Edwin J. Mikkelsen, M.D.
The Mentor Network
Karen Shedlack, M.D.
Ronda Williams, R.Ph.
Massachusetts Department of Mental Retardation
In recent years, it has become increasingly apparent that the atypical antipsychotic agents can contribute to weight gain and produce other deleterious metabolic effects (Haupt & Newcomer, 2001), which are often referred to as "metabolic syndrome." (Ryan &Thakore, 2002). The elements of metabolic syndrome include excessive weight and a predisposition to diabetes mellitus-type II, as well as cardiovascular and cerebrovascular morbidity.
While weight gain commonly precedes the onset of diabetes in those who take antipsychotic medications, it is not always seen. This common side effect has been well documented in the general psychiatric literature. The most current information comes from the large multi-center investigation referred to as the Clinical Antipsychotic Trials of Intervention Effectiveness (CATIE) that was funded by the National Institute of Mental Health (Lieberman et al., 2005). The total cohort involved 1,493 patients who were randomly assigned to receive one of five medications for up to 18 months. The specific medications utilized were olanzapine, perphenazine, quetiapine, risperidone, and ziprasidone. Weight gain was the most pronounced for those individuals in the olanzapine group, with an average weight gain of two lbs per month. The olanzapine group also had the highest rate of metabolic effects, such as increases in glucose, glycosylated hemoglobin, total cholesterol, and triglycerides. Weight gain was significantly less pronounced for the risperidone group.
There have only been a few studies that have addressed this issue in individuals with developmental disabilities. Risperidone has received the most attention with regard to weight gain in individuals with developmental disabilities. In a controlled study comparing risperidone and placebo for the treatment of aggressive behavior in children, adolescents, and adults with mental retardation and autism, the authors noted substantial weight gain in all age groups (Hellings, Zarcone, Crandall, Wallace, & Schroeder, 2001). Cohen et al. (2001) performed a retrospective review of 39 individuals with developmental disabilities who were treated with risperidone, and reported weight gain in 37 of the 39 individuals. They also noted that caloric restriction was not helpful in reducing the weight gain and that the restriction of calories did not produce any behavioral deterioration.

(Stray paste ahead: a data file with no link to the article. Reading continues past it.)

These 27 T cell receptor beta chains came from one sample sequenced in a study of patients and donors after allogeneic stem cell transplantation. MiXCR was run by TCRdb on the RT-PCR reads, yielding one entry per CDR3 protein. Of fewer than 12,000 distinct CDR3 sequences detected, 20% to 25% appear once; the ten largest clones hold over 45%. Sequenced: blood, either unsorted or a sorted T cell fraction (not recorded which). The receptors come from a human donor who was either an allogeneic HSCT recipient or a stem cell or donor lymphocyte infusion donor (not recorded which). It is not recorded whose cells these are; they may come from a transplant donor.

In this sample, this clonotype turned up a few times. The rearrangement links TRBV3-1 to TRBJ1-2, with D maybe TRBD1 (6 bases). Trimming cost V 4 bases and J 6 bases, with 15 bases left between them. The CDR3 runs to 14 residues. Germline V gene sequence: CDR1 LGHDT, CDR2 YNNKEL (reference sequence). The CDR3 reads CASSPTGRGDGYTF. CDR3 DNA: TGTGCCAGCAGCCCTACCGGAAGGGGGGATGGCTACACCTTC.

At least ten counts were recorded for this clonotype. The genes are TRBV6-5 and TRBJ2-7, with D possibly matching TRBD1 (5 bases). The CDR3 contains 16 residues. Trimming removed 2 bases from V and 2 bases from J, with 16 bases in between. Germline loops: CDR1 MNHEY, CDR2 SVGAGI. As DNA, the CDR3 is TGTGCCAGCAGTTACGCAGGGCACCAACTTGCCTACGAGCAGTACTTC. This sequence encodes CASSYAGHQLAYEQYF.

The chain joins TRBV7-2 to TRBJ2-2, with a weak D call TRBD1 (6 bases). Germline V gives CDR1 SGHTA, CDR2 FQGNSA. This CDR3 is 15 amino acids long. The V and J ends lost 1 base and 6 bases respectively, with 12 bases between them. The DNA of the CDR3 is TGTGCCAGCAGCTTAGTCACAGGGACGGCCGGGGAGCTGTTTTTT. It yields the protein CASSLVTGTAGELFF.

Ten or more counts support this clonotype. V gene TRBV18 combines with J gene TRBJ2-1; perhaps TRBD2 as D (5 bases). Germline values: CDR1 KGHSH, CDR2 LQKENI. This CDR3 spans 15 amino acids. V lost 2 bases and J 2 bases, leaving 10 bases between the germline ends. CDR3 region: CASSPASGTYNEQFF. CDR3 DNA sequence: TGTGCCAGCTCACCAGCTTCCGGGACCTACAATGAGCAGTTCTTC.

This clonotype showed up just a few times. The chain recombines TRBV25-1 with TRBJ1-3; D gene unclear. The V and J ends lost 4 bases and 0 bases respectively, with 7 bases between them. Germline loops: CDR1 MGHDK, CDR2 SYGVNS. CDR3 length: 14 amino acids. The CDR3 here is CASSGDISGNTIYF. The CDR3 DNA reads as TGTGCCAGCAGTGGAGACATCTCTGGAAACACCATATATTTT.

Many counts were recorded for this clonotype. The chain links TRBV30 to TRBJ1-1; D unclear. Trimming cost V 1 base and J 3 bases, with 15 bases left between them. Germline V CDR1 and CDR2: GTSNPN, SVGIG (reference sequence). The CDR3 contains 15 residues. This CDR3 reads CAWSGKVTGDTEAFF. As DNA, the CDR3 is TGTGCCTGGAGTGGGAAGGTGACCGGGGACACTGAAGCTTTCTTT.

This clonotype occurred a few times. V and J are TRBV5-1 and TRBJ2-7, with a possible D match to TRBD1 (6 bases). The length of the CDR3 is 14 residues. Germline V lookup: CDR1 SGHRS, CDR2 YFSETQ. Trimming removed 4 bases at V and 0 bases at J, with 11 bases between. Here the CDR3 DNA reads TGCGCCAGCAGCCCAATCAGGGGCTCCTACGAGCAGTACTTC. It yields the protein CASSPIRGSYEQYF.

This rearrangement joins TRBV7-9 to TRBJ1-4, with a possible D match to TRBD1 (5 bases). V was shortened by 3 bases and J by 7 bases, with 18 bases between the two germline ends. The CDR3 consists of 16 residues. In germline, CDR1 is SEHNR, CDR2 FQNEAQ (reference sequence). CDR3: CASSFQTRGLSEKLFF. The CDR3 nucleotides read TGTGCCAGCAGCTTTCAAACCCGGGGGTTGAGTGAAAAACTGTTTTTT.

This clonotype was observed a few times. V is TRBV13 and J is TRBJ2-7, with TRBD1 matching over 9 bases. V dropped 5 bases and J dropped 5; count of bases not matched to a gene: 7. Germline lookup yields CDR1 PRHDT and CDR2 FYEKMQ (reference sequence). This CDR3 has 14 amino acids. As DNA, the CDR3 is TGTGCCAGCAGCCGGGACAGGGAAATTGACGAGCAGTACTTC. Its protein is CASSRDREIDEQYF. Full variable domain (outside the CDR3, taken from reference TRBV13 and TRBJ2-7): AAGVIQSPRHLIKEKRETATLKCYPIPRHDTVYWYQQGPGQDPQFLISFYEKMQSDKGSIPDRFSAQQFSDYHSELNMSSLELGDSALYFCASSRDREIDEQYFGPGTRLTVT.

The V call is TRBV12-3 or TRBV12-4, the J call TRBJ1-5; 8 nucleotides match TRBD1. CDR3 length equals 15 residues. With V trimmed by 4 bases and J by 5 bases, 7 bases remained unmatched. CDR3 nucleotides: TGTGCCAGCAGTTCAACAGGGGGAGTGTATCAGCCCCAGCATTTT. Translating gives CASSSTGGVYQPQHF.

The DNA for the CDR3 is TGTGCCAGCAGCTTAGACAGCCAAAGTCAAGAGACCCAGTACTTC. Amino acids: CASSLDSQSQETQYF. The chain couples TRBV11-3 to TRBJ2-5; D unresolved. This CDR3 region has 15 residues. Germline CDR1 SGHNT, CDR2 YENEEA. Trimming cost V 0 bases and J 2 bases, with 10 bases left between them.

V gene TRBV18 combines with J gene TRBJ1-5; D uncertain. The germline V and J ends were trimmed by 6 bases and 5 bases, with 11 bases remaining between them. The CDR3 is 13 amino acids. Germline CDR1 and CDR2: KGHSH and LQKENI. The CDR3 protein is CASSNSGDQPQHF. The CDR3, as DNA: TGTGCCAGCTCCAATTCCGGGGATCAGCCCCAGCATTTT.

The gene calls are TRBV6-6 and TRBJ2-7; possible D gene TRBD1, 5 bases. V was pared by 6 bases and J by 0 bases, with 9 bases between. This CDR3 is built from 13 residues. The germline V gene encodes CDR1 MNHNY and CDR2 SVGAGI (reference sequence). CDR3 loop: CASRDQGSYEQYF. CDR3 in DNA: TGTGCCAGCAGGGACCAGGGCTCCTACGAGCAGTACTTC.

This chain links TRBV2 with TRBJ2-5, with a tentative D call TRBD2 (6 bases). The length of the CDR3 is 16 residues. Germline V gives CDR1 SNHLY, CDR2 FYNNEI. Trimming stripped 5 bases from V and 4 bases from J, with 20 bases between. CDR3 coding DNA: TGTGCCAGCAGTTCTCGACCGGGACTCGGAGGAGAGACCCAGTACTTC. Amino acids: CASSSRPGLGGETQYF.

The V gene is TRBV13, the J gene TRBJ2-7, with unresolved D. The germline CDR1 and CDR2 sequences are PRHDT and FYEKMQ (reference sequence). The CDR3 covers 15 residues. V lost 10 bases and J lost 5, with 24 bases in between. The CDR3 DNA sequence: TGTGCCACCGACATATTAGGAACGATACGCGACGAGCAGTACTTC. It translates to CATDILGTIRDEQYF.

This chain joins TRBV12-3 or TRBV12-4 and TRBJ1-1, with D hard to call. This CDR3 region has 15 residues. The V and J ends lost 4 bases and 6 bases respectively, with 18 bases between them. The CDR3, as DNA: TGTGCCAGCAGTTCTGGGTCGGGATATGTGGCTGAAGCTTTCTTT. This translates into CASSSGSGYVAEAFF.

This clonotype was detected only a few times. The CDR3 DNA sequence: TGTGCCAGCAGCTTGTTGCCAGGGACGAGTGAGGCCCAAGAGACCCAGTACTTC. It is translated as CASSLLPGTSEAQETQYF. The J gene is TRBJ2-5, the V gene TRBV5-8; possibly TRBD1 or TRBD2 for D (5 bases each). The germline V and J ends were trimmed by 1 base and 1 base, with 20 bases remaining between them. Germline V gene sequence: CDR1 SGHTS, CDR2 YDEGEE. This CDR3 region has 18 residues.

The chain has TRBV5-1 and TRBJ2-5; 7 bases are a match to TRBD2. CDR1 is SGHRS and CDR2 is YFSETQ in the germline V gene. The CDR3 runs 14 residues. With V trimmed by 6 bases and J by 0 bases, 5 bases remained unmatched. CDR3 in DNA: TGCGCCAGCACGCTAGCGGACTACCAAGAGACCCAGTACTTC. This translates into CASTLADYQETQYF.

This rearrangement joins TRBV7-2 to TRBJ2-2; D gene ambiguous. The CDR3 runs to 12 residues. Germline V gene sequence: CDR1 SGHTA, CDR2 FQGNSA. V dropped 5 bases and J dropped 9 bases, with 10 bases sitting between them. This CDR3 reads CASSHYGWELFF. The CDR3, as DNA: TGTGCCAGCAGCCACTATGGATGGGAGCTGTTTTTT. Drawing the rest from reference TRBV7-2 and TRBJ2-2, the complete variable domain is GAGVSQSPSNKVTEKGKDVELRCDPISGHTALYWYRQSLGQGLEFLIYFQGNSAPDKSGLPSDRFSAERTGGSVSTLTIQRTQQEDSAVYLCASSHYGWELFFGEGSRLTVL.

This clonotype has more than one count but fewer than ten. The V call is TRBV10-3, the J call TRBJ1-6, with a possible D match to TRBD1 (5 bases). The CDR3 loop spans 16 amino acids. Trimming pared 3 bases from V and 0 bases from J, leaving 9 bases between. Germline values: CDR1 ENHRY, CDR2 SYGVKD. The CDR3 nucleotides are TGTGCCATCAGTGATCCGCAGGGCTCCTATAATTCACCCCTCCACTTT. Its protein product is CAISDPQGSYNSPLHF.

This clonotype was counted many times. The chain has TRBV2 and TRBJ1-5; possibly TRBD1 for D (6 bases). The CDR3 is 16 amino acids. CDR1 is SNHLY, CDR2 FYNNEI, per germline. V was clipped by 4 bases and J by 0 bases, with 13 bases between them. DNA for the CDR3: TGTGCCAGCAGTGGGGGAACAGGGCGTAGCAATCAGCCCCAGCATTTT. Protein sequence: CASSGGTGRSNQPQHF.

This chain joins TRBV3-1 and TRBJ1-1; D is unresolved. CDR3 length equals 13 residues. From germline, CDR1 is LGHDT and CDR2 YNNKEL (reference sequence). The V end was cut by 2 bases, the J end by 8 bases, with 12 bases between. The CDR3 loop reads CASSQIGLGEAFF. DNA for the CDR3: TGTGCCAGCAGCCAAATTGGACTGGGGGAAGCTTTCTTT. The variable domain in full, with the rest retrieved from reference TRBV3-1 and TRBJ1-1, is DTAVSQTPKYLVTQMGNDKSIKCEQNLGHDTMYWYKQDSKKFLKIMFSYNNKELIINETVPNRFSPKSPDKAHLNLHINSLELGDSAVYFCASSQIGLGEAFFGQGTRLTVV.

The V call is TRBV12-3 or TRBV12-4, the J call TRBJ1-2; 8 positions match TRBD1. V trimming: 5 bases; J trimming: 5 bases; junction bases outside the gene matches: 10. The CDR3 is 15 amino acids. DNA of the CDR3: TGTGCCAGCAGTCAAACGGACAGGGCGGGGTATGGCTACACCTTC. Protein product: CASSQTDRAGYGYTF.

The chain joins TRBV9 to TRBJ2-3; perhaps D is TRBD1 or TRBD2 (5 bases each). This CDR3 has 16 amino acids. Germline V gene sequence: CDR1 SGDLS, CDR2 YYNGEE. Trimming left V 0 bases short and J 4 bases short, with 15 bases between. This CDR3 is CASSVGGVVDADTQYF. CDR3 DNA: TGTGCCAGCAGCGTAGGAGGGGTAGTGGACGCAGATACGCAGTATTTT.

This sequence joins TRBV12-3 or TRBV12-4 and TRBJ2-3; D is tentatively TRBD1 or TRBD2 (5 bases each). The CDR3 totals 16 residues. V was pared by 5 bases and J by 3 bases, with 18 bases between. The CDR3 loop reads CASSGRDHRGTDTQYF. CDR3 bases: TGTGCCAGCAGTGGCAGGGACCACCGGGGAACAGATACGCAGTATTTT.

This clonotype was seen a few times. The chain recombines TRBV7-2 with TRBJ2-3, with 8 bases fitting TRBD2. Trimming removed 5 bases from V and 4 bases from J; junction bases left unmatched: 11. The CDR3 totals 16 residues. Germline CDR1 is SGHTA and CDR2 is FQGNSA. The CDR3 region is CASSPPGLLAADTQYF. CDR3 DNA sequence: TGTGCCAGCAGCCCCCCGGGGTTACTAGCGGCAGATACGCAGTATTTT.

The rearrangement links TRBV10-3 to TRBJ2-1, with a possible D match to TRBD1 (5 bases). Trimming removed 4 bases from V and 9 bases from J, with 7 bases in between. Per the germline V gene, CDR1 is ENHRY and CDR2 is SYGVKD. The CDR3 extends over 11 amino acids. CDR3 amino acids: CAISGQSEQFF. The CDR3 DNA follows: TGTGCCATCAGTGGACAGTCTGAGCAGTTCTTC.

In order to further investigate this phenomenon, we reviewed the pre- and post-weight data for 19 adult individuals with developmental disabilities who were treated with olanzapine and 13 who had received risperidone. All of these individuals resided in a large, state-operated residential facility.
In this group, there were seven females and 12 males; the duration of treatment ranged from 14 to 90 months, with an average of 53.3 months. Their ages ranged from 40 to 80 years, with an average age of 61 years. The range of cognitive impairment ranged from moderate to profound levels of mental retardation. The daily dosage ranged from 5mg to 27.5 mg, with an average daily dose of 11.8 mg. Thirteen of the individuals were receiving typical antipsychotics when the olanzapine was begun, and one individual was receiving risperidone. Seven of the participants were receiving lower doses of the typical antipsychotics at the time of this review, as the original agent had not yet been completely discontinued.
We performed a similar review of 13 individuals who had received risperidone for an average of 81 months (range 33 months to 129 months). The average age was 58.4 years, and there were 5 females and 8 males. The range of cognitive impairment for this group was also from moderate to profound levels of mental retardation. Ten of these individuals had received typical antipsychotic agents prior to being transitioned to risperidone, but none were receiving a second antipsychotic agent at the time of this review. The average dose of risperidone was 5.7 mg (range 0 to 12 mg).
With regard to their weight status, seven individuals actually lost weight during the time they were receiving olanzapine (range 1 to 23 pounds; average weight loss 13.7 pounds). One individual's weight remained the same. Eleven individuals experienced weight gain that ranged from 5 to 31 pounds, with an average of 14.8 pounds. The average change in weight for the entire group was a gain of 3.8 lbs, over the entire length of time on olanzapine, which averaged 53.3 months. Expressed as a percent of average pre-olanzapine weight, the distribution was as follows: two individuals experienced a weight gain of less than 5%; four between 5% and 10%; and five greater than 10%. The single greatest amount of weight gain was 31 pounds (from 115 to 146) over 60 months, which represents a 27% weight gain over the individual's pre-olanzapine weight. The percent of weight gain for the other four whose weight increased by greater than 10%, was considerably less than 20%.